Another major complication has been that the city has required that not a single shovelful of dirt from the site can be removed. Conforming to that particular regulation in a 107-point conditional-use permit means that a great deal of time is spent moving the displaced earth around the hill. There would appear to be plenty of space for it, but the process of moving mounds of soil around the site has added to the congestion created by the 750 laborers who typically arrive each day to work on the six clusters of buildings in various stages of construction.

“Logistics is the hardest part of the job,” chief superintendent Ronald V. Bayek said, threading his way between earth movers, cranes, foundations, roadways and piles of dirt. “I’ve had more space when I’ve worked on high-rises in crowded-in urban centers,” he said.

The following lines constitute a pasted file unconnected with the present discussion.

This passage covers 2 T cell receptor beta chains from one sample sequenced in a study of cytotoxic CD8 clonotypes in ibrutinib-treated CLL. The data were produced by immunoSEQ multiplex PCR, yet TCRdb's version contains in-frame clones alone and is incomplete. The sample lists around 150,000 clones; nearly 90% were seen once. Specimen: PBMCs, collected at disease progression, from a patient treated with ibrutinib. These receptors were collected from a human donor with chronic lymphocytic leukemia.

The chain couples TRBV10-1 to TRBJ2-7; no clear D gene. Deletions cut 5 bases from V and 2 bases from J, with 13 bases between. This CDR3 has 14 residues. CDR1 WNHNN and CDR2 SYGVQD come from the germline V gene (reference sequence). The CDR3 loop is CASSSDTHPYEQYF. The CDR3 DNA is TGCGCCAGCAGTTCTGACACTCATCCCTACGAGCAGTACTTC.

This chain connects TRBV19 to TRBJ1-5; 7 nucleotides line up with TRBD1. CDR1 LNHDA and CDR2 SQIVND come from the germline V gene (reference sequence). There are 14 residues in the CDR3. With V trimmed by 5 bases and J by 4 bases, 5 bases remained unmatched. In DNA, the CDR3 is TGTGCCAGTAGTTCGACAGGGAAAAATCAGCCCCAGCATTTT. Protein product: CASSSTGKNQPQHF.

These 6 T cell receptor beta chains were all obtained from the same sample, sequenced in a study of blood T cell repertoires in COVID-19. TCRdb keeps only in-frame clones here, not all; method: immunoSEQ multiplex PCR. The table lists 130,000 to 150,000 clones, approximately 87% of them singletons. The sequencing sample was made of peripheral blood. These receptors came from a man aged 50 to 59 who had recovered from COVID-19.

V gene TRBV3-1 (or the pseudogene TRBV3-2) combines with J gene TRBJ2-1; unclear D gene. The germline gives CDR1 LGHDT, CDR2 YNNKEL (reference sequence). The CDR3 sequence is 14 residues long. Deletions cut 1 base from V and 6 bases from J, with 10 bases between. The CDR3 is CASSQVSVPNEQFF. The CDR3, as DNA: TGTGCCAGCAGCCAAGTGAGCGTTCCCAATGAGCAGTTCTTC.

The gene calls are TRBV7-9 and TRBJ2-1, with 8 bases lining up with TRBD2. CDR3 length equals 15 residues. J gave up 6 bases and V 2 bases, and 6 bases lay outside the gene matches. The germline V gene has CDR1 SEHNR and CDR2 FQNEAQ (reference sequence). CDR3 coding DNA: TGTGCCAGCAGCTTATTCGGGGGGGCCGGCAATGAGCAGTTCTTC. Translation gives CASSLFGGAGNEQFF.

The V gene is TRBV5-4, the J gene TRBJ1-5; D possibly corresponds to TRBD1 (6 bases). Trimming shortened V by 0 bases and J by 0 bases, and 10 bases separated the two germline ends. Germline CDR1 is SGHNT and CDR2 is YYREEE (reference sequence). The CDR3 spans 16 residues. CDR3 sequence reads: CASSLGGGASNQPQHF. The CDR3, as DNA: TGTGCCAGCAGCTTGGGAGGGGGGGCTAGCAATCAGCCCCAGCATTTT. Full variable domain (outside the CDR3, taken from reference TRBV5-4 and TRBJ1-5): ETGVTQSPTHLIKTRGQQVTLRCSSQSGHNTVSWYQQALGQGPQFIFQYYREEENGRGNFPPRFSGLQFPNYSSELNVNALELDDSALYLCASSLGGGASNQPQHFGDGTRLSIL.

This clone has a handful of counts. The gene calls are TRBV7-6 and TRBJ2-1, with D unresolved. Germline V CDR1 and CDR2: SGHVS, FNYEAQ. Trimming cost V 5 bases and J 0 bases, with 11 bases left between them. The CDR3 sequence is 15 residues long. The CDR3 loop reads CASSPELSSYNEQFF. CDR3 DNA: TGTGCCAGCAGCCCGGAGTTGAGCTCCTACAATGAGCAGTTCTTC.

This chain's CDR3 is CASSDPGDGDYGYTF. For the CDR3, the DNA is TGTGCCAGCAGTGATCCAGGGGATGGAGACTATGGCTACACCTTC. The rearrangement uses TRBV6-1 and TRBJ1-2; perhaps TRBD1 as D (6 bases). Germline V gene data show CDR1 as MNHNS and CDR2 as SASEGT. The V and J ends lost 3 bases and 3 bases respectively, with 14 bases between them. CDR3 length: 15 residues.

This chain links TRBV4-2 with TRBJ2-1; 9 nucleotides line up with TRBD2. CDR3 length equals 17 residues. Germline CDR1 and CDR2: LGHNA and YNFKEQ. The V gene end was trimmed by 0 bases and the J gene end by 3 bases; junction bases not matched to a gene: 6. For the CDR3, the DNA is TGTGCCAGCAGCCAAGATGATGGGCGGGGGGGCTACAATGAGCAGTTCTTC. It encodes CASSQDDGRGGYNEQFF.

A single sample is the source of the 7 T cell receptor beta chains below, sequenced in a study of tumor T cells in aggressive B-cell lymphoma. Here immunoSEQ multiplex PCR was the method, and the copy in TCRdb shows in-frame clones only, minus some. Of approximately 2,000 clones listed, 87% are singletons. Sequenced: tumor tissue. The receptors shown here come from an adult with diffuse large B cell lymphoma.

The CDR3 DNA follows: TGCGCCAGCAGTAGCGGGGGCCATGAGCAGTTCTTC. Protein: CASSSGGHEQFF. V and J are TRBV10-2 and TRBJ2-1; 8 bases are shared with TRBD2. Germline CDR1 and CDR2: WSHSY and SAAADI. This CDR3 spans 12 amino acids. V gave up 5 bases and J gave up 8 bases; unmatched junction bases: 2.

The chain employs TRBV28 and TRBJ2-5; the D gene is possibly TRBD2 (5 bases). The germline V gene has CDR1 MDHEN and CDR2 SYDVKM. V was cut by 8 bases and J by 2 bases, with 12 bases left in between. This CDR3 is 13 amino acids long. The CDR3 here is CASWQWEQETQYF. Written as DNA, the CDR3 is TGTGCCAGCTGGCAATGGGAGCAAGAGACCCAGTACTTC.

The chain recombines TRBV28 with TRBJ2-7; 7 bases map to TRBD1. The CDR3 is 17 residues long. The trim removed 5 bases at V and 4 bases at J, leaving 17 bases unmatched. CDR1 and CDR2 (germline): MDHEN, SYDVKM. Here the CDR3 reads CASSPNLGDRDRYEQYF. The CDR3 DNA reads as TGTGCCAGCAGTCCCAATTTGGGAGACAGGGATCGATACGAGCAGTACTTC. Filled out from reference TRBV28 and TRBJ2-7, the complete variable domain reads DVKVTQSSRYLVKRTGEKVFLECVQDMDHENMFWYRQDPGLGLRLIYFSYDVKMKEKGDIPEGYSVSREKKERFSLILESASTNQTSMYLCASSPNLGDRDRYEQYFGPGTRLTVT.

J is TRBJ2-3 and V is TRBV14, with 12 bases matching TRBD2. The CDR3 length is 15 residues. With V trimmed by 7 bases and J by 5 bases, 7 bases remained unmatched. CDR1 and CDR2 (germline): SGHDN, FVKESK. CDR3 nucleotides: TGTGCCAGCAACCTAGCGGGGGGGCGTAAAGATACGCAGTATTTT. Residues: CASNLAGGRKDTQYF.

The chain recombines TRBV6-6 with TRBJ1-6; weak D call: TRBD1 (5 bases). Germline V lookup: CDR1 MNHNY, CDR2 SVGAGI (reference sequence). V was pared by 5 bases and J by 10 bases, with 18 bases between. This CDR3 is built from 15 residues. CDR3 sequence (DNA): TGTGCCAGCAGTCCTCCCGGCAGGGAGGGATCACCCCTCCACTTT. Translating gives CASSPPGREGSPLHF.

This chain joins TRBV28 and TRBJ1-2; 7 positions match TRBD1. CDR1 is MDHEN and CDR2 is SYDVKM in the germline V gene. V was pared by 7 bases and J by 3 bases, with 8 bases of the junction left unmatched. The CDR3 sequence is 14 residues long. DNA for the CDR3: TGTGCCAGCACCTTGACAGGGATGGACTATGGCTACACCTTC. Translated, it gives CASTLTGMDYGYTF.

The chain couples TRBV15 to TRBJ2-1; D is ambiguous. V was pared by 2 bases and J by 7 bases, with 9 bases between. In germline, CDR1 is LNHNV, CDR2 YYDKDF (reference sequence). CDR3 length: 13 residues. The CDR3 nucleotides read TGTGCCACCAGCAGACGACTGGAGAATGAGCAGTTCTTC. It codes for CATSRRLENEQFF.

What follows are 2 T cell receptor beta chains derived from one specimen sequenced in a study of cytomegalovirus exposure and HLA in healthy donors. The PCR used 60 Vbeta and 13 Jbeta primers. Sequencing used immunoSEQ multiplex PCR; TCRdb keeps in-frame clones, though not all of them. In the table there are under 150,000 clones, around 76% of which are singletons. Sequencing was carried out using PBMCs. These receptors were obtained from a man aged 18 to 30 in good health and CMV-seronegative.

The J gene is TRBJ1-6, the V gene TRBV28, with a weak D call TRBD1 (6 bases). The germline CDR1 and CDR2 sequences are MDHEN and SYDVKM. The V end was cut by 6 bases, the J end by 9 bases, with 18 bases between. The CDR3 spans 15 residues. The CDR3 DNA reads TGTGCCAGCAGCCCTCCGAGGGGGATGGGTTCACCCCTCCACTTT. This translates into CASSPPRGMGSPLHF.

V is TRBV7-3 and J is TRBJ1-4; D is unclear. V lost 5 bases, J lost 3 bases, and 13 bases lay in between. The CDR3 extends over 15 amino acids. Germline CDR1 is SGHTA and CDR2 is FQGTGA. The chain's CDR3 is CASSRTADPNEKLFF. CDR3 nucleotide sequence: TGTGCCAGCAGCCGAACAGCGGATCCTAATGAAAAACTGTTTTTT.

But any talk of difficulty is tinged with pride at being part of a unique project. “Today, any construction job is a good job, but this is very desirable because of the prestige,” Cosko said. “We were able to attract the best talent in the construction industry, and that includes all the work force and all the subcontractors.”

No stranger to museum construction, Cosko worked with Dinwiddie on the Getty Museum in Malibu and an addition to the Huntington Library in San Marino. “These are not development jobs, motivated by cash flow,” he said. “But I have never been so aware of building something that will span centuries.”

There is nothing routine about the architecture, either. Each of the six building clusters has a different design, including curved walls and odd angles. While some workers are still involved with heavy earth moving, others have been sheathing walls with 180,000 squares of cleft-cut travertine, imported from Tivoli, Italy, near Hadrian’s Villa.

An unusually sophisticated mixture of mechanical systems will be required to accommodate the activities of the museum, conservation laboratories, libraries, auditorium and offices. A giant ice-maker, for example, will do its work at night, when energy rates are cheaper than during the day. The ice will be melted to provide cold water for air conditioners.